4) The rule of HISTORICAL BACKGROUND: The interpreter must have some awareness of the life and society of the times in which the Scripture was written. The spiritual principle will be timeless but often can't be properly appreciated without some knowledge of the background. If the interpreter can have in his mind what the writer had in his mind when he wrote - without adding any excess baggage from the interpreter's own culture or society - then the true thought of the Scripture can be captured resulting in an accurate interpretation. Oliver Wendell Holmes said, "Our only interest in the past is for the light it throws upon the present."
5) The rule of LOGIC: Interpretation is merely logical reasoning. When interpreting Scripture, the use of reason is everywhere to be assumed. Does the interpretation make sense? The Bible was given to us in the form of human language and therefore appeals to human reason - it invites investigation. It is to be interpreted as we would any other volume: applying the laws of language and grammatical analysis. As Bernard Ramm said:
"What is the control we use to weed out false theological speculation? Certainly the control is logic and evidence... interpreters who have not had the sharpening experience of logic...may have improper notions of implication and evidence. Too frequently such a person uses a basis of appeal that is a notorious violation of the laws of logic and evidence." (Protestant Biblical Interpretation, Boston: W. A. Wilde, 1956)
6) The rule of PRECEDENT: We must not violate the known usage of a word and invent another for which there is no precedent. Just as a judge's chief occupation is the study of previous cases, so must the interpreter use precedents in order to determine whether they really support an alleged doctrine. Consider the Bereans in Acts 17:10-12 who were called "noble" because they searched the Scriptures to determine if what Paul taught them was true.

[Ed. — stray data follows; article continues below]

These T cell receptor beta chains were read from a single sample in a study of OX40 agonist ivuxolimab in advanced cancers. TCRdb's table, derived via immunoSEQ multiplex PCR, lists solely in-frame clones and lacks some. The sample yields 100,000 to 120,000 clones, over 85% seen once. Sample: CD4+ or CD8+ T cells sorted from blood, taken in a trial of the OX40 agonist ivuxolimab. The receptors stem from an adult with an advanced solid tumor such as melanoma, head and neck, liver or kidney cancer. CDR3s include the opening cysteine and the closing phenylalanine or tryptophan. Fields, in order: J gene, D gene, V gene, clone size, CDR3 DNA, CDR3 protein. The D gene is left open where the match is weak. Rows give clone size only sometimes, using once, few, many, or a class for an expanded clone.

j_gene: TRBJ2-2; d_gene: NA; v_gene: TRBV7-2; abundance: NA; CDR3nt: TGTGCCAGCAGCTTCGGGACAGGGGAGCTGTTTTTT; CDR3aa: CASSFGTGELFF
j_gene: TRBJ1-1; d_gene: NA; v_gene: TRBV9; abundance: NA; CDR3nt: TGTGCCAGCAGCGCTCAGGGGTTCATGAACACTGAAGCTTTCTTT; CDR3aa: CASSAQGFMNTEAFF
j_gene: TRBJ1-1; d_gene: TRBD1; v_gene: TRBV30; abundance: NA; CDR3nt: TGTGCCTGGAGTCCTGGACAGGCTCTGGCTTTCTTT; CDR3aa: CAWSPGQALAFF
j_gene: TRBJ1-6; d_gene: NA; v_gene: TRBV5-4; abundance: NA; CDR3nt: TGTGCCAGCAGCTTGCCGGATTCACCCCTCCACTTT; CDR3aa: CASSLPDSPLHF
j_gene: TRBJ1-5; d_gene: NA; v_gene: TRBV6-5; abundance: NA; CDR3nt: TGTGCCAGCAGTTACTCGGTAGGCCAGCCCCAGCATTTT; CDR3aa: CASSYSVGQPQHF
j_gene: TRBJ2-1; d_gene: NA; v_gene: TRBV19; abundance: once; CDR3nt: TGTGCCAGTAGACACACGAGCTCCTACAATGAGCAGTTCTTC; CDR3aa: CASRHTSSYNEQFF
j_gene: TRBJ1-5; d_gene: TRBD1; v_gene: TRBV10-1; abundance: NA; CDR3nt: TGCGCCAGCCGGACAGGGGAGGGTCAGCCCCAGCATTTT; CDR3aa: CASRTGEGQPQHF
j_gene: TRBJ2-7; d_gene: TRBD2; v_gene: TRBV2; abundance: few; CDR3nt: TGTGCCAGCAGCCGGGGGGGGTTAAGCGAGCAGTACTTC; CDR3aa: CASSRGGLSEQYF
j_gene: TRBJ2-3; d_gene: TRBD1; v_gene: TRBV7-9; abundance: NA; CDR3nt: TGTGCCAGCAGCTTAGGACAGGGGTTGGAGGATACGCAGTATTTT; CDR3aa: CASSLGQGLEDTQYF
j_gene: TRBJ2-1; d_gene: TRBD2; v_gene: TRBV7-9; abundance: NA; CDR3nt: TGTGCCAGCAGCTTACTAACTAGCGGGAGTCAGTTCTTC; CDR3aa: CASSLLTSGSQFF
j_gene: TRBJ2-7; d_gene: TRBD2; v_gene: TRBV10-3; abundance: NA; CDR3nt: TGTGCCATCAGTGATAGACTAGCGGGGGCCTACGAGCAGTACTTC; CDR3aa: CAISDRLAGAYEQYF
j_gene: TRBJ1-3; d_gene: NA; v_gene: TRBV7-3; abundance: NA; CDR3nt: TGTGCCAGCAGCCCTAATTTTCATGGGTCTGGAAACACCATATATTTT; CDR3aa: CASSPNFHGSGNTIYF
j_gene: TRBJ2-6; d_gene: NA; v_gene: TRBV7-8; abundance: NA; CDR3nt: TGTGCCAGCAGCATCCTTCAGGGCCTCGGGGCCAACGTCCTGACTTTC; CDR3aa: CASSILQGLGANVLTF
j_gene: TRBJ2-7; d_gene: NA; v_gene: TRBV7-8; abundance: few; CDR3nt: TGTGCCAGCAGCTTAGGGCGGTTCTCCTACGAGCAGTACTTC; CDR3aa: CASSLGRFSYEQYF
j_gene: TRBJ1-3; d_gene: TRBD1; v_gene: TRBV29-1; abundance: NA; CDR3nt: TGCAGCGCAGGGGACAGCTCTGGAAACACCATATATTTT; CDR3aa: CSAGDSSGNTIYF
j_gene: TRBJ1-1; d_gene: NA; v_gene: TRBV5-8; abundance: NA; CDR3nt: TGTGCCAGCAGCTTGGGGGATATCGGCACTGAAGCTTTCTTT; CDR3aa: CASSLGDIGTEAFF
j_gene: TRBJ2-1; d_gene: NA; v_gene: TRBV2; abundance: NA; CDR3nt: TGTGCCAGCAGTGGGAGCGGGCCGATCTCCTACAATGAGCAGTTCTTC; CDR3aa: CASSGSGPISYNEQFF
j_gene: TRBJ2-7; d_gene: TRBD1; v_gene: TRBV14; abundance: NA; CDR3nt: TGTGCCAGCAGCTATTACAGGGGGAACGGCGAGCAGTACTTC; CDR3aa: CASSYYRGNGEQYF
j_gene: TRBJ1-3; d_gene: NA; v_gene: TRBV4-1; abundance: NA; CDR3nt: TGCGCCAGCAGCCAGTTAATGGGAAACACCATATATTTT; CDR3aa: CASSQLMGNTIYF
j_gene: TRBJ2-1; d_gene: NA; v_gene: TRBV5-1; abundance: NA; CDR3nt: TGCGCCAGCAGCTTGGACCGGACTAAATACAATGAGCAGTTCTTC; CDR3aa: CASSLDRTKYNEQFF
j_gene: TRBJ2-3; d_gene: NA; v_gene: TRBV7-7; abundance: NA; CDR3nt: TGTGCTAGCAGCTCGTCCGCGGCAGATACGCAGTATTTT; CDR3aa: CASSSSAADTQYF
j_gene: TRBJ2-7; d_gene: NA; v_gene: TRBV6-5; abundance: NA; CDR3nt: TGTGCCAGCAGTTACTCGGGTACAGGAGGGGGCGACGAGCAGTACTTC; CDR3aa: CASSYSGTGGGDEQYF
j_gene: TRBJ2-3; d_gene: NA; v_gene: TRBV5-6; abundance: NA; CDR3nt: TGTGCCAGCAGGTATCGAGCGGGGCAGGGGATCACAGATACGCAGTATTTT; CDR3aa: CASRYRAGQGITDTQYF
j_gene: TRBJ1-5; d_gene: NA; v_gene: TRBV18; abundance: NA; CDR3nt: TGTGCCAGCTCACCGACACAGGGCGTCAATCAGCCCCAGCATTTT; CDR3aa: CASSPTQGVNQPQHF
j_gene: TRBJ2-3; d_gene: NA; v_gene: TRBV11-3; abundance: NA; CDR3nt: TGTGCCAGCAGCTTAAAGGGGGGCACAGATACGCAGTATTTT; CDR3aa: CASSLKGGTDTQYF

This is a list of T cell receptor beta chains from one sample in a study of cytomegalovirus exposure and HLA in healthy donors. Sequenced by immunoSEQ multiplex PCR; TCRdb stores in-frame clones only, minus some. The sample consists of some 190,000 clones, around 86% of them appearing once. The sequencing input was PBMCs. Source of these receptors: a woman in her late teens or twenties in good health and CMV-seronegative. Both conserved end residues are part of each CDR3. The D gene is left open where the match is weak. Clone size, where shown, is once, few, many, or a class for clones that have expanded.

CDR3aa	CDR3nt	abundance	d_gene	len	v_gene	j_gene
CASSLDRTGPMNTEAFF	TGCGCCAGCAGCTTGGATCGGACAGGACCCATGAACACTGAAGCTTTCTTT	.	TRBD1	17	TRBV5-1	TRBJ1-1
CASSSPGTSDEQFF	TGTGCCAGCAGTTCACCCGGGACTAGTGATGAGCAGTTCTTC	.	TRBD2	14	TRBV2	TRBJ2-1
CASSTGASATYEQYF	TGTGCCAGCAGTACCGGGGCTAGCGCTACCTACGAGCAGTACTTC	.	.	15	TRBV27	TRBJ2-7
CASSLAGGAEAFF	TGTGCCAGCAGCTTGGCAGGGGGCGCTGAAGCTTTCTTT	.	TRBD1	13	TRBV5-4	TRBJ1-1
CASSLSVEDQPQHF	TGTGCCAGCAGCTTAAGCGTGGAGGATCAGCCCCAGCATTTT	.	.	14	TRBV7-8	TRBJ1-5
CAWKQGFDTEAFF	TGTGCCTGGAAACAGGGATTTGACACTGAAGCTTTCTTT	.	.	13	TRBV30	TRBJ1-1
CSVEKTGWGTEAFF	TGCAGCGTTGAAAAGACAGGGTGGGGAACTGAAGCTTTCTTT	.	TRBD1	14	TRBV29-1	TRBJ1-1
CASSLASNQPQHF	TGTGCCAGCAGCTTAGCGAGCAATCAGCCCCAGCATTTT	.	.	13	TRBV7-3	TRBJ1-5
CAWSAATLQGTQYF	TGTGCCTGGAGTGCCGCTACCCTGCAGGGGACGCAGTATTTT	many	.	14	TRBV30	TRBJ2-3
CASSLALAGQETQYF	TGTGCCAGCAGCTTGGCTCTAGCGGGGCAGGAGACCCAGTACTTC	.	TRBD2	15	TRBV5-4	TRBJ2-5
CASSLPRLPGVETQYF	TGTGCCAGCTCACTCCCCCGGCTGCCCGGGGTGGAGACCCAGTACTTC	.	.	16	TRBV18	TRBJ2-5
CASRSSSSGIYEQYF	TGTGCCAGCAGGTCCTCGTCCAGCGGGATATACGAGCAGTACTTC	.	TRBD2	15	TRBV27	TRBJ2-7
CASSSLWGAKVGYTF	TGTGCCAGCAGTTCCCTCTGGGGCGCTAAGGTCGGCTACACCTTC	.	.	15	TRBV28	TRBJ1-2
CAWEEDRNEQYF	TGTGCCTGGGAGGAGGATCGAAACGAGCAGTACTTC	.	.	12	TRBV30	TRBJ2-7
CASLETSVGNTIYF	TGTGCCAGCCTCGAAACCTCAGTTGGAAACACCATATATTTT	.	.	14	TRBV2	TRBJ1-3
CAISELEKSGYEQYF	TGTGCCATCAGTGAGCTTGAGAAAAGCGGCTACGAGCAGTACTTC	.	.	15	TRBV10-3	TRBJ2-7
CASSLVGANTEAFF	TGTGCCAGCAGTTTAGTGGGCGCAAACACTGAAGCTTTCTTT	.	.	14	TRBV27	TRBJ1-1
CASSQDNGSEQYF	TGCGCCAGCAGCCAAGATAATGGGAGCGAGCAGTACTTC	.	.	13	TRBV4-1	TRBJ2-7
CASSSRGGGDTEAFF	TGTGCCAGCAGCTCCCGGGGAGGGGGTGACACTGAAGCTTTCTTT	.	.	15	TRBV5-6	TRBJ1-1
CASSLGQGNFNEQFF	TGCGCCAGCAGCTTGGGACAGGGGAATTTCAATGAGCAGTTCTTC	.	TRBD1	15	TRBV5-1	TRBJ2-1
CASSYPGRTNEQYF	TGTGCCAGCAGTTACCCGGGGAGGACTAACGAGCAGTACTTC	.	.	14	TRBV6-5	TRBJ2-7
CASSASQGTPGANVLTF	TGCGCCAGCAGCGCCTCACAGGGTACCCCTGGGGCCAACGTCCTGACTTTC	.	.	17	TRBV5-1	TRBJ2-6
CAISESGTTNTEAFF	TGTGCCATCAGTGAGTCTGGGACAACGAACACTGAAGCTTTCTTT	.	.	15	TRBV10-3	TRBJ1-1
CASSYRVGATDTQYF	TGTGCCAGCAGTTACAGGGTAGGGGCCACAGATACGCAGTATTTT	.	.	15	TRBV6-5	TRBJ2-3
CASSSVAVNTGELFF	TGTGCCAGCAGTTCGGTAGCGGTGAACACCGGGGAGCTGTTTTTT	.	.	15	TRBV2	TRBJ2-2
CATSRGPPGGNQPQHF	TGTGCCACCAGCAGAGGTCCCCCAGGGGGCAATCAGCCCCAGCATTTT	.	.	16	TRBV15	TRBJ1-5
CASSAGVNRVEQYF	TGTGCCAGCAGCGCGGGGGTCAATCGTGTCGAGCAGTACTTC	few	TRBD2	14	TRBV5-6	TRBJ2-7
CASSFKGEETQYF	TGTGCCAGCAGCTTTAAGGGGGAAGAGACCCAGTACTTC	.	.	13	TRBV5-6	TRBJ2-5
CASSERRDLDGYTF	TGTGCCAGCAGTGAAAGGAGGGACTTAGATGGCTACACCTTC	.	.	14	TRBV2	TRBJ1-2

7) The rule of UNITY: The parts of Scripture being interpreted must be construed with reference to the significance of the whole. An interpretation must be consistent with the rest of Scripture. An excellent example of this is the doctrine of the Trinity. No single passage teaches it, but it is consistent with the teaching of the whole of Scripture (e.g. the Father, Jesus, and the Holy Spirit are referred to individually as God; yet the Scriptures elsewhere teach there is only one God).
8) The rule of INFERENCE: An inference is a fact reasonably implied from another fact. It is a logical consequence. It derives a conclusion from a given fact or premise. It is the deduction of one proposition from another proposition. Such inferential facts or propositions are sufficiently binding when their truth is established by competent and satisfactory evidence. Competent evidence means such evidence as the nature of the thing to be proved admits. Satisfactory evidence means that amount of proof which would ordinarily satisfy an unprejudiced mind beyond a reasonable doubt. Jesus used this rule when he proved the resurrection of the dead to the unbelieving Sadducees in Matt. 22:23-33.
Learning these eight rules and properly applying them will help keep any interpreter from making errors and will hopefully alleviate many of the disagreements unfortunately present in Christianity today. However, these eight principles are no substitute for the Holy Spirit which will, if you let Him, guide you in the truth [John 14:26]. If you receive Christ into your heart, God will give you the Holy Spirit freely as a gift [Acts 2:38]. I urge you, if you have not already done so, to examine the claims and the work of Jesus Christ and to receive Him as your Savior.
This paper will close with some words from King Solomon, the wisest man who ever lived, excepting our Lord Jesus Christ:
"A wise man will hear, and will increase learning; and a man of understanding shall attain unto wise counsels: to understand a proverb, and the interpretation." [Prov. 1:5,6]
File provided by: The Light BBS - Silver Springs, FL.